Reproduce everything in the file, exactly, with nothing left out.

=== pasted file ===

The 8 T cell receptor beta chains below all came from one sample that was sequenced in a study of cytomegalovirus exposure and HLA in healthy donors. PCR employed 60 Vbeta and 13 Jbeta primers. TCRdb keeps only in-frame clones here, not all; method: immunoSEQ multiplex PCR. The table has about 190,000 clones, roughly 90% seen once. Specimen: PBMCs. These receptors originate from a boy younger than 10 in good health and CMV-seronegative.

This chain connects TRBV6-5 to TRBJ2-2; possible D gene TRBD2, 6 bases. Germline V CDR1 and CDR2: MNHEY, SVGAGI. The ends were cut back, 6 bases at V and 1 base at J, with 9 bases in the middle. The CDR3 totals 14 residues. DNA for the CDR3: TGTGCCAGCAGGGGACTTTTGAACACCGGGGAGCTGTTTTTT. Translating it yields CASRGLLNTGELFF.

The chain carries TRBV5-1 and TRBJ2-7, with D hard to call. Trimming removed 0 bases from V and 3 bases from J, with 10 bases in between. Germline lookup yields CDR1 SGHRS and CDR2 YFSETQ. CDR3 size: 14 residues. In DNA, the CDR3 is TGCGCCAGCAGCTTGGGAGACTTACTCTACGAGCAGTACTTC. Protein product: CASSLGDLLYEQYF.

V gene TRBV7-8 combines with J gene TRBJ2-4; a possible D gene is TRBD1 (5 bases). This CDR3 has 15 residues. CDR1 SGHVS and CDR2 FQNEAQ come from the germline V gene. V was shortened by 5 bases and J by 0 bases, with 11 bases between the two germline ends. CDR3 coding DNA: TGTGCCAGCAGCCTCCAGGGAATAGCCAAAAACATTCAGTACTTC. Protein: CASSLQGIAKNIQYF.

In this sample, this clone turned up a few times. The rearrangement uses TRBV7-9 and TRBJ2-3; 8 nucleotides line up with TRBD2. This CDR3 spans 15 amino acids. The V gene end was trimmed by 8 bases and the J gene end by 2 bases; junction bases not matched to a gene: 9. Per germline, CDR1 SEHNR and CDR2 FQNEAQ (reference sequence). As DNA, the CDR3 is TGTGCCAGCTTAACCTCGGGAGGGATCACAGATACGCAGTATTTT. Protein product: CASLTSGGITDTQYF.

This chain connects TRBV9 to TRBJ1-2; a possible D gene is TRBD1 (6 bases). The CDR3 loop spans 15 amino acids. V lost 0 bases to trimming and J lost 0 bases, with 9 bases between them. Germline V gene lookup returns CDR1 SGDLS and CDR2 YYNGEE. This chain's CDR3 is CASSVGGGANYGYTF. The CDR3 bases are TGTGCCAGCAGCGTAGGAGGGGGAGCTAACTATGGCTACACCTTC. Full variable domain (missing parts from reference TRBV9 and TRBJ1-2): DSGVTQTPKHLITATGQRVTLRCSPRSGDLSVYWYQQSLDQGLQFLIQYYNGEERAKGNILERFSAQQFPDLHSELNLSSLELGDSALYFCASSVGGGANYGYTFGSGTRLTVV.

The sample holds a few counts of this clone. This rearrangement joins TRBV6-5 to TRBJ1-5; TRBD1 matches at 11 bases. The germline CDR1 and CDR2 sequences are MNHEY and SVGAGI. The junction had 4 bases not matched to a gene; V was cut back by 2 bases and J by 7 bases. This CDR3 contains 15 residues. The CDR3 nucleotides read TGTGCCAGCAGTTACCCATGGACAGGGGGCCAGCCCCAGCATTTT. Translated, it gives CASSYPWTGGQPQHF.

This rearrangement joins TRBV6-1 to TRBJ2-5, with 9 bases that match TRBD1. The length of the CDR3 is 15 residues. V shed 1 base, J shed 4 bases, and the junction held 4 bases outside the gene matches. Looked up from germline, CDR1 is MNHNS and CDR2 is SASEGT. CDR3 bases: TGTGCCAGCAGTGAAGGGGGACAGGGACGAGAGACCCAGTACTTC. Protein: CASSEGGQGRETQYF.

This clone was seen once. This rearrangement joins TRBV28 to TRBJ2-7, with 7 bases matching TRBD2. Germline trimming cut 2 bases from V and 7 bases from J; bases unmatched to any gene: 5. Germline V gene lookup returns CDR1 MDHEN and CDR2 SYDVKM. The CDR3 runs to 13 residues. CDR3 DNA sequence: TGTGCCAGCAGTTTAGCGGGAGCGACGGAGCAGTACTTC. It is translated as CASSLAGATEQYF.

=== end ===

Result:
The 8 T cell receptor beta chains below all came from one sample that was sequenced in a study of cytomegalovirus exposure and HLA in healthy donors. PCR employed 60 Vbeta and 13 Jbeta primers. TCRdb keeps only in-frame clones here, not all; method: immunoSEQ multiplex PCR. The table has about 190,000 clones, roughly 90% seen once. Specimen: PBMCs. These receptors originate from a boy younger than 10 in good health and CMV-seronegative.

This chain connects TRBV6-5 to TRBJ2-2; possible D gene TRBD2, 6 bases. Germline V CDR1 and CDR2: MNHEY, SVGAGI. The ends were cut back, 6 bases at V and 1 base at J, with 9 bases in the middle. The CDR3 totals 14 residues. DNA for the CDR3: TGTGCCAGCAGGGGACTTTTGAACACCGGGGAGCTGTTTTTT. Translating it yields CASRGLLNTGELFF.

The chain carries TRBV5-1 and TRBJ2-7, with D hard to call. Trimming removed 0 bases from V and 3 bases from J, with 10 bases in between. Germline lookup yields CDR1 SGHRS and CDR2 YFSETQ. CDR3 size: 14 residues. In DNA, the CDR3 is TGCGCCAGCAGCTTGGGAGACTTACTCTACGAGCAGTACTTC. Protein product: CASSLGDLLYEQYF.

V gene TRBV7-8 combines with J gene TRBJ2-4; a possible D gene is TRBD1 (5 bases). This CDR3 has 15 residues. CDR1 SGHVS and CDR2 FQNEAQ come from the germline V gene. V was shortened by 5 bases and J by 0 bases, with 11 bases between the two germline ends. CDR3 coding DNA: TGTGCCAGCAGCCTCCAGGGAATAGCCAAAAACATTCAGTACTTC. Protein: CASSLQGIAKNIQYF.

In this sample, this clone turned up a few times. The rearrangement uses TRBV7-9 and TRBJ2-3; 8 nucleotides line up with TRBD2. This CDR3 spans 15 amino acids. The V gene end was trimmed by 8 bases and the J gene end by 2 bases; junction bases not matched to a gene: 9. Per germline, CDR1 SEHNR and CDR2 FQNEAQ (reference sequence). As DNA, the CDR3 is TGTGCCAGCTTAACCTCGGGAGGGATCACAGATACGCAGTATTTT. Protein product: CASLTSGGITDTQYF.

This chain connects TRBV9 to TRBJ1-2; a possible D gene is TRBD1 (6 bases). The CDR3 loop spans 15 amino acids. V lost 0 bases to trimming and J lost 0 bases, with 9 bases between them. Germline V gene lookup returns CDR1 SGDLS and CDR2 YYNGEE. This chain's CDR3 is CASSVGGGANYGYTF. The CDR3 bases are TGTGCCAGCAGCGTAGGAGGGGGAGCTAACTATGGCTACACCTTC. Full variable domain (missing parts from reference TRBV9 and TRBJ1-2): DSGVTQTPKHLITATGQRVTLRCSPRSGDLSVYWYQQSLDQGLQFLIQYYNGEERAKGNILERFSAQQFPDLHSELNLSSLELGDSALYFCASSVGGGANYGYTFGSGTRLTVV.

The sample holds a few counts of this clone. This rearrangement joins TRBV6-5 to TRBJ1-5; TRBD1 matches at 11 bases. The germline CDR1 and CDR2 sequences are MNHEY and SVGAGI. The junction had 4 bases not matched to a gene; V was cut back by 2 bases and J by 7 bases. This CDR3 contains 15 residues. The CDR3 nucleotides read TGTGCCAGCAGTTACCCATGGACAGGGGGCCAGCCCCAGCATTTT. Translated, it gives CASSYPWTGGQPQHF.

This rearrangement joins TRBV6-1 to TRBJ2-5, with 9 bases that match TRBD1. The length of the CDR3 is 15 residues. V shed 1 base, J shed 4 bases, and the junction held 4 bases outside the gene matches. Looked up from germline, CDR1 is MNHNS and CDR2 is SASEGT. CDR3 bases: TGTGCCAGCAGTGAAGGGGGACAGGGACGAGAGACCCAGTACTTC. Protein: CASSEGGQGRETQYF.

This clone was seen once. This rearrangement joins TRBV28 to TRBJ2-7, with 7 bases matching TRBD2. Germline trimming cut 2 bases from V and 7 bases from J; bases unmatched to any gene: 5. Germline V gene lookup returns CDR1 MDHEN and CDR2 SYDVKM. The CDR3 runs to 13 residues. CDR3 DNA sequence: TGTGCCAGCAGTTTAGCGGGAGCGACGGAGCAGTACTTC. It is translated as CASSLAGATEQYF.